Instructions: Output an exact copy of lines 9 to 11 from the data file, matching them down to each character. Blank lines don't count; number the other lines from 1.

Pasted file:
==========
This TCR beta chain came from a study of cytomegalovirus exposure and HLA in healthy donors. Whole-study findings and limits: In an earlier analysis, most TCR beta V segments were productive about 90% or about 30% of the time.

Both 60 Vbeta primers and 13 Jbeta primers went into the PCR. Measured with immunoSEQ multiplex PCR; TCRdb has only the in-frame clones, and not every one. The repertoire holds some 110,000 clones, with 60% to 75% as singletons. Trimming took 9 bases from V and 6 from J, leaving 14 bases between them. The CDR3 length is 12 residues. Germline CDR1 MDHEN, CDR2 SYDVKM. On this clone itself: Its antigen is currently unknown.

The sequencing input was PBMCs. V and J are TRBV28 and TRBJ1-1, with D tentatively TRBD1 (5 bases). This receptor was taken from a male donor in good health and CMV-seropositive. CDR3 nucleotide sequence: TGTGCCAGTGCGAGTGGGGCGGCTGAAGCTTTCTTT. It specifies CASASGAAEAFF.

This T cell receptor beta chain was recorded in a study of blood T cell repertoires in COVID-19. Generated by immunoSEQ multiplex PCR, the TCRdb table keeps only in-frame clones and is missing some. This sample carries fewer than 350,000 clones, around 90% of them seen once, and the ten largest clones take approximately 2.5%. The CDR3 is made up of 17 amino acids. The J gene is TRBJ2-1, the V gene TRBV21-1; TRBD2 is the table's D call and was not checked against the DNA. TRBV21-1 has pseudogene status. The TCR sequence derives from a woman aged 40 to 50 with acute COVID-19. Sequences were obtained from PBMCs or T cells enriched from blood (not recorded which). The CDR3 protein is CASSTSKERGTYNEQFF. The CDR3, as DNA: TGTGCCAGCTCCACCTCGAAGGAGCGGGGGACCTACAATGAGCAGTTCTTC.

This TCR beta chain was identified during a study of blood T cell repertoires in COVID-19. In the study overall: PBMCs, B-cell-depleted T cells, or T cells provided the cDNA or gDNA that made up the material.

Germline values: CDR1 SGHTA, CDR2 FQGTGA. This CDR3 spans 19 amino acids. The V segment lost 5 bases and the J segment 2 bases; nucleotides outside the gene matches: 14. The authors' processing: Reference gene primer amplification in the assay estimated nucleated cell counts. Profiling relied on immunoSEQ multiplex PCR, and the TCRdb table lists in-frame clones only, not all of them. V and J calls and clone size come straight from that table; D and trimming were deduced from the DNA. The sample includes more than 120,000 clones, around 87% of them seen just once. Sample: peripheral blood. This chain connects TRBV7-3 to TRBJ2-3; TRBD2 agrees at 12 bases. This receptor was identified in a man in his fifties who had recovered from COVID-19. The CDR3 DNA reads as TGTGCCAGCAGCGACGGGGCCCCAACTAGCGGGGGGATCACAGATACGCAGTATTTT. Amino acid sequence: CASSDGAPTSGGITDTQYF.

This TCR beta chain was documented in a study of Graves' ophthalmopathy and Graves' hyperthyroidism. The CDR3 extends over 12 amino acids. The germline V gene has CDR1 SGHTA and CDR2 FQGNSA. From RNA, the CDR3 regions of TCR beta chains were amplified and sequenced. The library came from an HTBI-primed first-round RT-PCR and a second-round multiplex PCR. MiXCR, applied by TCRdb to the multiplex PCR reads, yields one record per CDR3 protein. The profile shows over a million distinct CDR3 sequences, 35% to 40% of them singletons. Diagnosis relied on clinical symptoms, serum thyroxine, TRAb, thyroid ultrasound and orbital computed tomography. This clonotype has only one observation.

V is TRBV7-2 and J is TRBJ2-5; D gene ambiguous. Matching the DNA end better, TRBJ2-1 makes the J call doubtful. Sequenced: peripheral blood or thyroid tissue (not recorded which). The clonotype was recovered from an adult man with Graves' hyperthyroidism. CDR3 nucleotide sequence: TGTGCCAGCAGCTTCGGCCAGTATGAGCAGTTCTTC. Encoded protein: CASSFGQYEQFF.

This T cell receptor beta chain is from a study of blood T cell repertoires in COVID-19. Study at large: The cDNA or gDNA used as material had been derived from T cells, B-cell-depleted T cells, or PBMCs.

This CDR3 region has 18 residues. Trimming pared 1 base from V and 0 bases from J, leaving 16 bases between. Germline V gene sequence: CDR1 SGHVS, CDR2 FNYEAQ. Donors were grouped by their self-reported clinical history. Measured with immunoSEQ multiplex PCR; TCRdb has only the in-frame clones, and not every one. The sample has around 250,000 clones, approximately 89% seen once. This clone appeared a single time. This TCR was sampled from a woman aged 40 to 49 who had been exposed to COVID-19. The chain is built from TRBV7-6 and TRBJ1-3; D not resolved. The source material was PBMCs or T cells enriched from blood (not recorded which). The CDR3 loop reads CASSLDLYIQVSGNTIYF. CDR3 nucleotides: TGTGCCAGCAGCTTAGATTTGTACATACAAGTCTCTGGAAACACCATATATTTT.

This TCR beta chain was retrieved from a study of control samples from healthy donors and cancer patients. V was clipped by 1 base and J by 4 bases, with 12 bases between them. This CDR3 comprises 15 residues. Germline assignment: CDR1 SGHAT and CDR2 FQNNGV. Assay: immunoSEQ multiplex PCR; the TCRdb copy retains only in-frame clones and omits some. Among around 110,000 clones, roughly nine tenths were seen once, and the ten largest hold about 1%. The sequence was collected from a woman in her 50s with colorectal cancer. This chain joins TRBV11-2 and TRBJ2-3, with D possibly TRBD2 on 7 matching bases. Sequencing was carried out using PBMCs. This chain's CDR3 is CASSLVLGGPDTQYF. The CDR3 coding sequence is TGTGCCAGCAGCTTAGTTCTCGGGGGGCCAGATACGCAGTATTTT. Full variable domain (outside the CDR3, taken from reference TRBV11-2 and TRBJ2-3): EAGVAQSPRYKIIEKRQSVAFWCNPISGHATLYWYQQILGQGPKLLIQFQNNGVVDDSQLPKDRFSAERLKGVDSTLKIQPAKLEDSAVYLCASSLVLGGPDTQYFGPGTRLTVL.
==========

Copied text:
This T cell receptor beta chain is from a study of blood T cell repertoires in COVID-19. Study at large: The cDNA or gDNA used as material had been derived from T cells, B-cell-depleted T cells, or PBMCs.

This CDR3 region has 18 residues. Trimming pared 1 base from V and 0 bases from J, leaving 16 bases between. Germline V gene sequence: CDR1 SGHVS, CDR2 FNYEAQ. Donors were grouped by their self-reported clinical history. Measured with immunoSEQ multiplex PCR; TCRdb has only the in-frame clones, and not every one. The sample has around 250,000 clones, approximately 89% seen once. This clone appeared a single time. This TCR was sampled from a woman aged 40 to 49 who had been exposed to COVID-19. The chain is built from TRBV7-6 and TRBJ1-3; D not resolved. The source material was PBMCs or T cells enriched from blood (not recorded which). The CDR3 loop reads CASSLDLYIQVSGNTIYF. CDR3 nucleotides: TGTGCCAGCAGCTTAGATTTGTACATACAAGTCTCTGGAAACACCATATATTTT.

This TCR beta chain was retrieved from a study of control samples from healthy donors and cancer patients. V was clipped by 1 base and J by 4 bases, with 12 bases between them. This CDR3 comprises 15 residues. Germline assignment: CDR1 SGHAT and CDR2 FQNNGV. Assay: immunoSEQ multiplex PCR; the TCRdb copy retains only in-frame clones and omits some. Among around 110,000 clones, roughly nine tenths were seen once, and the ten largest hold about 1%. The sequence was collected from a woman in her 50s with colorectal cancer. This chain joins TRBV11-2 and TRBJ2-3, with D possibly TRBD2 on 7 matching bases. Sequencing was carried out using PBMCs. This chain's CDR3 is CASSLVLGGPDTQYF. The CDR3 coding sequence is TGTGCCAGCAGCTTAGTTCTCGGGGGGCCAGATACGCAGTATTTT. Full variable domain (outside the CDR3, taken from reference TRBV11-2 and TRBJ2-3): EAGVAQSPRYKIIEKRQSVAFWCNPISGHATLYWYQQILGQGPKLLIQFQNNGVVDDSQLPKDRFSAERLKGVDSTLKIQPAKLEDSAVYLCASSLVLGGPDTQYFGPGTRLTVL.